Archive for November, 2009

And another KGet entry

November 9, 2009

There have been some blog posts on KGet and now it is my turn to add another one. 🙂

The last few weeks/months I kept polishing all the changes I did for KGet during GSOC and also introduced new stuff. It is fantastic to see how KGet improved the last few months with all the work we (the KGet team) put into it.

Speeding up downloads

Multisource-Downloading worked and still can work a way that a file is split into segments, then a TransferDataSource is assigned a segment and then downloads it. What that means is that whenever a TransferDataSource finishes the download of a segment it is assigned a different segment and connects again to the server … In fact that is not ideal as connecting to the server takes time, so I changed that.

Now multiple segments e.g. segment 1 to 10 can be assigned to a TransferDataSource, thus the connection is not always closed and recreated once a segment is finished, but only closes once the segment range finished resulting in less resource usage and faster downloads. [1]

Whenever the user decides to use more connections per mirror or when they add another mirror the TransferDataSource that has most undowloaded segments splits the range.

Threads

One of those polishing changes I did was to use threads when creating checksums, like when a download is being verified, or when you create a metalink and chose to automatically create checksums. Now these calls are not blocking anymore and you can control KGet during this kind of operations normally.

I also experimented with OpenMP and optimizing the loading of files when calculating the checksums, though the very small speedup does not justify the changes in the code, so it won’t be there.

Signatures

Other than that I implemented PGP signature checking.

The user has the posibility to enter a signature or in case of a metalink this happens automatically — in fact only if the signature is embed in the metalink. If there is no key for that signature then the user is asked if the key should be searched for. It can even be specified (in the Preferences) in which order the servers should be tried.

Verification preferences

Yes, now all that can be configured. Btw. “Strong” is default.

Ok, so what does it all look like, you may ask? First I changed the transfer settings dialog, to give the user a better overview of what the situation is like for all the files of a transfer, which ones have been verified etc.

[2]

The verification dialog now shows which checksums have been verified (in the screenshot I used the “Strongest” option):

Enough talking about side aspects, here is the signature-dialog. I tried to use icons where feasable — to help the user find what could be a problem — it will see some improvments in the following weeks, though I think it is in a releasable state already.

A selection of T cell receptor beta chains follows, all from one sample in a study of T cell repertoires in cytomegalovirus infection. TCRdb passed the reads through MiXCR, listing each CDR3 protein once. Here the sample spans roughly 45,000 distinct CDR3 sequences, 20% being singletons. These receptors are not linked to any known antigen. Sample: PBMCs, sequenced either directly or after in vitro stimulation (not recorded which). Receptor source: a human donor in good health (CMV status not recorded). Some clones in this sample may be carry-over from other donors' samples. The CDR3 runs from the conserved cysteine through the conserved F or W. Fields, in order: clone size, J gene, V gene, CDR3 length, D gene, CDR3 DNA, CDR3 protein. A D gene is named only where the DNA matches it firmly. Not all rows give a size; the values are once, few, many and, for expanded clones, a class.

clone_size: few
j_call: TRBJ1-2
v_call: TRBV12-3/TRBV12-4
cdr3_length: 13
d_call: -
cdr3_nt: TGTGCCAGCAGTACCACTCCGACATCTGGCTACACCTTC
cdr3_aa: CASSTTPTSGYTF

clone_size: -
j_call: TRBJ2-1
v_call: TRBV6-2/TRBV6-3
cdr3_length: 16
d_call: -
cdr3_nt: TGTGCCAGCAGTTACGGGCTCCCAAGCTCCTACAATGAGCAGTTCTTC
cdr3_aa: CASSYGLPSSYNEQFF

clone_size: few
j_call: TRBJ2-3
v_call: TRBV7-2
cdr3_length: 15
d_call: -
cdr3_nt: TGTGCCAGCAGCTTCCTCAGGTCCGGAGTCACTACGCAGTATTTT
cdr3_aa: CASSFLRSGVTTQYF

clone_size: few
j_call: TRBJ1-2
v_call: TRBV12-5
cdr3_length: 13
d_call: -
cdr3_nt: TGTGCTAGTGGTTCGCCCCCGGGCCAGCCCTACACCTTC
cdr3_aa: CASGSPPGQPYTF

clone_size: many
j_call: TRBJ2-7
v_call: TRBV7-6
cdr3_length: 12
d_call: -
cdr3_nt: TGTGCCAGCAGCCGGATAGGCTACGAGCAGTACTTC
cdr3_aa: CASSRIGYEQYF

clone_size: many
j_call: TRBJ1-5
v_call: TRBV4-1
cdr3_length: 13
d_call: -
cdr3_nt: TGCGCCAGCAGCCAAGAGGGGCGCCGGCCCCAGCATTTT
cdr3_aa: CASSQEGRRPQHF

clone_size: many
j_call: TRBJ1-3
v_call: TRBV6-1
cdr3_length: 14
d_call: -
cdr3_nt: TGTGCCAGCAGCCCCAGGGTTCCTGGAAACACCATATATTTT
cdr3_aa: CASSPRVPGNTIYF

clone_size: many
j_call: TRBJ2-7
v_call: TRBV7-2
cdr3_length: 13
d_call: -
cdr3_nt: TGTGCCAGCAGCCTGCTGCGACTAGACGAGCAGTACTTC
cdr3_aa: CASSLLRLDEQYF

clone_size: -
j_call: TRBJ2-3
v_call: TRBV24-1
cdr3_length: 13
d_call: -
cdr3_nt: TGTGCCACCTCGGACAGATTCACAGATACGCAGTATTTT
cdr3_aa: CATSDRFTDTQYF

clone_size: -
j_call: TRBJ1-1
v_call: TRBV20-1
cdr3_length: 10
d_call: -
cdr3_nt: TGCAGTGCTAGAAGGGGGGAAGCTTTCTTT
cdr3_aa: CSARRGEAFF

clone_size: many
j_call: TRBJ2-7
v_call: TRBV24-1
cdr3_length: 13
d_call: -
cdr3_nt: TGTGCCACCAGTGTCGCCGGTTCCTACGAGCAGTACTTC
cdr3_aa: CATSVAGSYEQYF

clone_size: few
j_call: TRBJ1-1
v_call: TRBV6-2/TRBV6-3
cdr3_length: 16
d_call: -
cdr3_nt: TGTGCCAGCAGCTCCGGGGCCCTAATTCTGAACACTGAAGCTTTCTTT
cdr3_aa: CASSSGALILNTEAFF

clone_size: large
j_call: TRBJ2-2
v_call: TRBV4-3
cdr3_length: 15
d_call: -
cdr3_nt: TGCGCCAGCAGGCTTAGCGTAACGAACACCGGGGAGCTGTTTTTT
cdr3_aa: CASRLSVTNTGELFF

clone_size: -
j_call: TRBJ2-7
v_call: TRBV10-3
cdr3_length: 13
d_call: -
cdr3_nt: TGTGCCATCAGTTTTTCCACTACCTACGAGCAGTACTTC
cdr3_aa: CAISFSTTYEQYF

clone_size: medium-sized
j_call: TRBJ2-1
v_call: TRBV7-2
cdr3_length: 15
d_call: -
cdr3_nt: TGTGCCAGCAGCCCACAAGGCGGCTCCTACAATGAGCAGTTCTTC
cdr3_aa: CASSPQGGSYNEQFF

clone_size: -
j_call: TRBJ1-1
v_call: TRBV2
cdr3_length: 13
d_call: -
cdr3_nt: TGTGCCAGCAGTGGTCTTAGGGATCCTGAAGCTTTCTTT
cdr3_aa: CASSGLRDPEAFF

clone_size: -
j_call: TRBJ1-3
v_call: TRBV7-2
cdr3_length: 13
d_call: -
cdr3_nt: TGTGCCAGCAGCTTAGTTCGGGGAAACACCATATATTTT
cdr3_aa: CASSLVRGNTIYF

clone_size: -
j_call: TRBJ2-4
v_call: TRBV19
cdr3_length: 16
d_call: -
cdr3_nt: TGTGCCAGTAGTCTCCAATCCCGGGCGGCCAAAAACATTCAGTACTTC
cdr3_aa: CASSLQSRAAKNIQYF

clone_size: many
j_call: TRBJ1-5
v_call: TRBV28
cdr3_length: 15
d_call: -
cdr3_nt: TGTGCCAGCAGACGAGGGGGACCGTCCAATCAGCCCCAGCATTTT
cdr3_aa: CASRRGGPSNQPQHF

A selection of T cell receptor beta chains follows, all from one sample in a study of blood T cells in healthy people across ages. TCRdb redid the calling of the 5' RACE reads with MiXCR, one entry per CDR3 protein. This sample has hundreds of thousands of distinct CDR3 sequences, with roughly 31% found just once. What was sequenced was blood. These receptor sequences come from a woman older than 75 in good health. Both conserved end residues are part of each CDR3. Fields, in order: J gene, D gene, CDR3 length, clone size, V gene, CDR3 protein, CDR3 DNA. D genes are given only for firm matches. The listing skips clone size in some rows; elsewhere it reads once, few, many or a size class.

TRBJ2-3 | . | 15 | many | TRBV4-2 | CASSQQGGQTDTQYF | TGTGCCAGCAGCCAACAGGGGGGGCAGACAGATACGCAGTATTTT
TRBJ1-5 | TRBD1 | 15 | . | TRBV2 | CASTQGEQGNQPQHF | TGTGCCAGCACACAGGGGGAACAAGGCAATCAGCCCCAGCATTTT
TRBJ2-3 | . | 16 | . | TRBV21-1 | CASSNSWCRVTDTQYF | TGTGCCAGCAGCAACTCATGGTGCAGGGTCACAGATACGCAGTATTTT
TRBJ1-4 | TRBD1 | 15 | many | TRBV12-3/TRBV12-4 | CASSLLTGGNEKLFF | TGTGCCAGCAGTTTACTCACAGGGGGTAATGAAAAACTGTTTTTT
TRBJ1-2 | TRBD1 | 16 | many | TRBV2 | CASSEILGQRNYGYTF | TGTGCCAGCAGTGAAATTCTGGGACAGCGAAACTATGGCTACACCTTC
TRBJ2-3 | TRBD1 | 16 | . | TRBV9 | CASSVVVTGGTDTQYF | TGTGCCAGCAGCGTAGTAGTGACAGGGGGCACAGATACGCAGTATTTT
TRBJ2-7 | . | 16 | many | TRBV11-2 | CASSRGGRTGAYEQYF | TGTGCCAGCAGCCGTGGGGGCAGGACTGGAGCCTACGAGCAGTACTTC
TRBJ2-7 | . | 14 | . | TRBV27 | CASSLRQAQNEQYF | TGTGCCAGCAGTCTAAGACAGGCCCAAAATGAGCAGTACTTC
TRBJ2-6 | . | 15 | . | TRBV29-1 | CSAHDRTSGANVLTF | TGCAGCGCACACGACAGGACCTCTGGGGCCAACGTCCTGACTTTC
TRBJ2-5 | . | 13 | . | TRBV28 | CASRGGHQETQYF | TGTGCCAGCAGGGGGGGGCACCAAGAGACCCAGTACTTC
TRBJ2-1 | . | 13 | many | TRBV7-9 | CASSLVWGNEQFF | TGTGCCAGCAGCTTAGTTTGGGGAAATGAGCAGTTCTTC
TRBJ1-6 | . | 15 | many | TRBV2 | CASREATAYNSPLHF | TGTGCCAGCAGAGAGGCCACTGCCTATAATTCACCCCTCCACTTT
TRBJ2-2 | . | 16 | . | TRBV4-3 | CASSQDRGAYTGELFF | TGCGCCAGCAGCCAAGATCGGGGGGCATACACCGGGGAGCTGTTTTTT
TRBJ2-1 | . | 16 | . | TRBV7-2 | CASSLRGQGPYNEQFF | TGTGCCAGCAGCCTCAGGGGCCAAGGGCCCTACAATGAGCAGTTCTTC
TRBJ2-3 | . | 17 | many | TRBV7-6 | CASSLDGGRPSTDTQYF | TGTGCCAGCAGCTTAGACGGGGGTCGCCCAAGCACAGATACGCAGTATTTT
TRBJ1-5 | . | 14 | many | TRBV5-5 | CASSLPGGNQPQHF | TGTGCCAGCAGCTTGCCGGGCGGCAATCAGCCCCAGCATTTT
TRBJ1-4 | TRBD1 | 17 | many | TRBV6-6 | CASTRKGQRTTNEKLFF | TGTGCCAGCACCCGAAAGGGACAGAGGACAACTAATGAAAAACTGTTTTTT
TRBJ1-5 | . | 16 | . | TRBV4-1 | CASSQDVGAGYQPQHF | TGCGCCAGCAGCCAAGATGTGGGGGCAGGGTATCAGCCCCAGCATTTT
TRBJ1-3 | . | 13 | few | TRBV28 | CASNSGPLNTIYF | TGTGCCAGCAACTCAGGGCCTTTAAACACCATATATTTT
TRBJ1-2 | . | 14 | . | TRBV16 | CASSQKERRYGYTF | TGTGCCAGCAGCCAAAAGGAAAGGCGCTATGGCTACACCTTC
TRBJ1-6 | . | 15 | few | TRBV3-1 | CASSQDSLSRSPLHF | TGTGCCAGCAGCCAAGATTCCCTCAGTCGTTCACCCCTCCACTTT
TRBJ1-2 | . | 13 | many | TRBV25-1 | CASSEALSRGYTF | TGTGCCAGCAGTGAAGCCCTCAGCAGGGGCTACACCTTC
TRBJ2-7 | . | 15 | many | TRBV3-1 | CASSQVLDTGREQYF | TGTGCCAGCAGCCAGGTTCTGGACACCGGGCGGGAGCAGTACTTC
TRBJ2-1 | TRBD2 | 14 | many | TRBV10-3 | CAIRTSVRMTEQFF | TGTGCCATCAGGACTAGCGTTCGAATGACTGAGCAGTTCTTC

In fact the newly added keys will also appear in KGpg or Kleopatra or any other program using gpg one way or the other, as I’m using gpgme++, btw. thanks to the everyone who worked on gpgme++ makes life way easier than gpgme [3] and thanks to the people who helped me on the ml.

Before you ask so far I do not plan to add support for decrypting, imo you should use other tools for that than a download program.

Bugs

I also fixed some bugs, now that annoying one where the details of transfers would still be shown even if they were (re)moved is finally gone.

Lukas also worked a lot on KGet like changing the basic model that is used in the view etc. (up to him to blog about that 😉 ) and Dario tracked down some rare crashes via using QTests.

On Bugs, if you find some in trunk please report them so that we can fix them before 4.4.

Conclusio

All in all I have the feeling that the next KGet release (with KDE 4.4) will be a great one. That also means that you are encouraged to test KGet from trunk and report bugs and that I’m encouraged to try fixing them in the weeks to follow. 🙂

PS.: This blog post has been in the work for quite a while, but rl caught up,

[1] Thanks to the people on #kde-devel who discussed with me on this issue! And thanks in general for all the help you gave me on the several #kde channels. 🙂

[2] Btw. do you know an easy way to find a good size for a dialog? E.g. all columns in a view should not be smaller than their prefered size, when there is enough space the dialog should expand to show everything –> the dialog you see in the screenshot has been manually resized by me, otherwise it would not look that way.

[3] In search of what I thought was a bug I reprogrammed large parts with gpgme (yummy, error handling with c-libs *turns crazy*), later on it turned out that I just misunderstood something. Meh!

Advertisements